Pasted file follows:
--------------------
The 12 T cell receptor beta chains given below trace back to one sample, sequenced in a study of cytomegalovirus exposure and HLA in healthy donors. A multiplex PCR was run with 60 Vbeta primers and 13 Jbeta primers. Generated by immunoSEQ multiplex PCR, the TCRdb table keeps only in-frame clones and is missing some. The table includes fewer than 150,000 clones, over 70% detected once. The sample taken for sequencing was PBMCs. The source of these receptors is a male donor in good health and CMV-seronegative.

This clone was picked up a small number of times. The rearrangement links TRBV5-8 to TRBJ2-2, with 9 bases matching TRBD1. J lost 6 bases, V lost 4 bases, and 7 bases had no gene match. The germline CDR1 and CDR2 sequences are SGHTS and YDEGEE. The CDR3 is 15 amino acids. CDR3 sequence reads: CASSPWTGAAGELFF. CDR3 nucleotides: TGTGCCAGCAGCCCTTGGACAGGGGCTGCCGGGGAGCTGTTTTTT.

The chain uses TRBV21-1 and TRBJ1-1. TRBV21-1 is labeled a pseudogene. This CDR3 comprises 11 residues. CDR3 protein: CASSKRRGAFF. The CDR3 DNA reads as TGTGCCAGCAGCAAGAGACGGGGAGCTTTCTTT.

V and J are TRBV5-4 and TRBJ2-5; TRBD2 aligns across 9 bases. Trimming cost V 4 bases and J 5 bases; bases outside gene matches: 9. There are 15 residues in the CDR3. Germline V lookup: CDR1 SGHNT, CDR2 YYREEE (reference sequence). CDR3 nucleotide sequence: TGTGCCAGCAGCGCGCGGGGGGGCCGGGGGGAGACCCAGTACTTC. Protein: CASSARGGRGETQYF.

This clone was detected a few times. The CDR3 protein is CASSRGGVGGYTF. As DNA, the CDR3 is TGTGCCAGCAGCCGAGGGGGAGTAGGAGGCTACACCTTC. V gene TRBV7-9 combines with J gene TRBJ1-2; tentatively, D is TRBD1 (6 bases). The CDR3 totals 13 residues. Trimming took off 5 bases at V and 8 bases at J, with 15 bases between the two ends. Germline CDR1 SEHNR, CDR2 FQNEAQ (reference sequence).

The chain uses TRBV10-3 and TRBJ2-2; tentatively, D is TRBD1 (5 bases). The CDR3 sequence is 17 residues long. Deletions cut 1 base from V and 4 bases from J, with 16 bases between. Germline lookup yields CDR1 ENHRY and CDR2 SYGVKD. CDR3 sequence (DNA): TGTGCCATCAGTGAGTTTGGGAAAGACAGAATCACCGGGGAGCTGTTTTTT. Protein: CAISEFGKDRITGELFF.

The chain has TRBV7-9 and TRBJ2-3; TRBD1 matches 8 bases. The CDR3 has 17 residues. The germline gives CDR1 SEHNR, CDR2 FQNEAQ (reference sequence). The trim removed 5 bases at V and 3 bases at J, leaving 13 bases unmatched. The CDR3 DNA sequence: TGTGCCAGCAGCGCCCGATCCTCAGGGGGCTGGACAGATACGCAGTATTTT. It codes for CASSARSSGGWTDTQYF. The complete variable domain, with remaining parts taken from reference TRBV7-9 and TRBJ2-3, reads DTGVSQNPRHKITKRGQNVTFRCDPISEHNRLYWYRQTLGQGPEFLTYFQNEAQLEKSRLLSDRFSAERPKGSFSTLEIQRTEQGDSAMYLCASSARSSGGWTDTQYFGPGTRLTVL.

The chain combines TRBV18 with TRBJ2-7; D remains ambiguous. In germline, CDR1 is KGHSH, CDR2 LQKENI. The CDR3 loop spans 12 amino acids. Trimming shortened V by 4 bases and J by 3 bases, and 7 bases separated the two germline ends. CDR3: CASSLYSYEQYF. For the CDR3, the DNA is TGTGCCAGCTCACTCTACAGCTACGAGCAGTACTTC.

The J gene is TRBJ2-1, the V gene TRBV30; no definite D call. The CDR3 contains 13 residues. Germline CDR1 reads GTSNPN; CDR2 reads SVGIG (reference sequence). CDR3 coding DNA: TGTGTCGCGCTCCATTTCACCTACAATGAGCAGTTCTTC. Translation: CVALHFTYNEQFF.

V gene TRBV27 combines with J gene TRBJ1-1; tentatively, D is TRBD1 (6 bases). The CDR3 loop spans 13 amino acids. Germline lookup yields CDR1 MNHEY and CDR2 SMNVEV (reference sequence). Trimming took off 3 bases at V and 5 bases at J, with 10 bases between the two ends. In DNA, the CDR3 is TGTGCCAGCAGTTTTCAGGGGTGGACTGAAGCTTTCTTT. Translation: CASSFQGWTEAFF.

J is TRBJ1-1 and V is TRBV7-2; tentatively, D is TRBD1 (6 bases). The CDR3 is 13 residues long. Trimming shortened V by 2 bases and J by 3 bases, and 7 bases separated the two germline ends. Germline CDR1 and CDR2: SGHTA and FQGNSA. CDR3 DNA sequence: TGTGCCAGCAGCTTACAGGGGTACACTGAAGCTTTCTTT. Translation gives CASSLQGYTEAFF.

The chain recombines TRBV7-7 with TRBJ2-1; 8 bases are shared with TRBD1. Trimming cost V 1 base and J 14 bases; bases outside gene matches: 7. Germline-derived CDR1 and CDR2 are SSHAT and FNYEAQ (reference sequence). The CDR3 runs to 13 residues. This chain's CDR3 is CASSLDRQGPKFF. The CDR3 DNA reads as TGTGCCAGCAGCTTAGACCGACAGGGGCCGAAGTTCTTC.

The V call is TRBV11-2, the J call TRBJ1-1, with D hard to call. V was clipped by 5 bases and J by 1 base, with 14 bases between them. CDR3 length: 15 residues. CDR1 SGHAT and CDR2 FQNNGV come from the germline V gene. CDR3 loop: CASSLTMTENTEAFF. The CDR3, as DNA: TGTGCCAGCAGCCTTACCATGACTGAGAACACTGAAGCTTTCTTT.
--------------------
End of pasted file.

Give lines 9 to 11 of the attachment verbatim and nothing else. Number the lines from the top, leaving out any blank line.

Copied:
The J gene is TRBJ2-1, the V gene TRBV30; no definite D call. The CDR3 contains 13 residues. Germline CDR1 reads GTSNPN; CDR2 reads SVGIG (reference sequence). CDR3 coding DNA: TGTGTCGCGCTCCATTTCACCTACAATGAGCAGTTCTTC. Translation: CVALHFTYNEQFF.

V gene TRBV27 combines with J gene TRBJ1-1; tentatively, D is TRBD1 (6 bases). The CDR3 loop spans 13 amino acids. Germline lookup yields CDR1 MNHEY and CDR2 SMNVEV (reference sequence). Trimming took off 3 bases at V and 5 bases at J, with 10 bases between the two ends. In DNA, the CDR3 is TGTGCCAGCAGTTTTCAGGGGTGGACTGAAGCTTTCTTT. Translation: CASSFQGWTEAFF.

J is TRBJ1-1 and V is TRBV7-2; tentatively, D is TRBD1 (6 bases). The CDR3 is 13 residues long. Trimming shortened V by 2 bases and J by 3 bases, and 7 bases separated the two germline ends. Germline CDR1 and CDR2: SGHTA and FQGNSA. CDR3 DNA sequence: TGTGCCAGCAGCTTACAGGGGTACACTGAAGCTTTCTTT. Translation gives CASSLQGYTEAFF.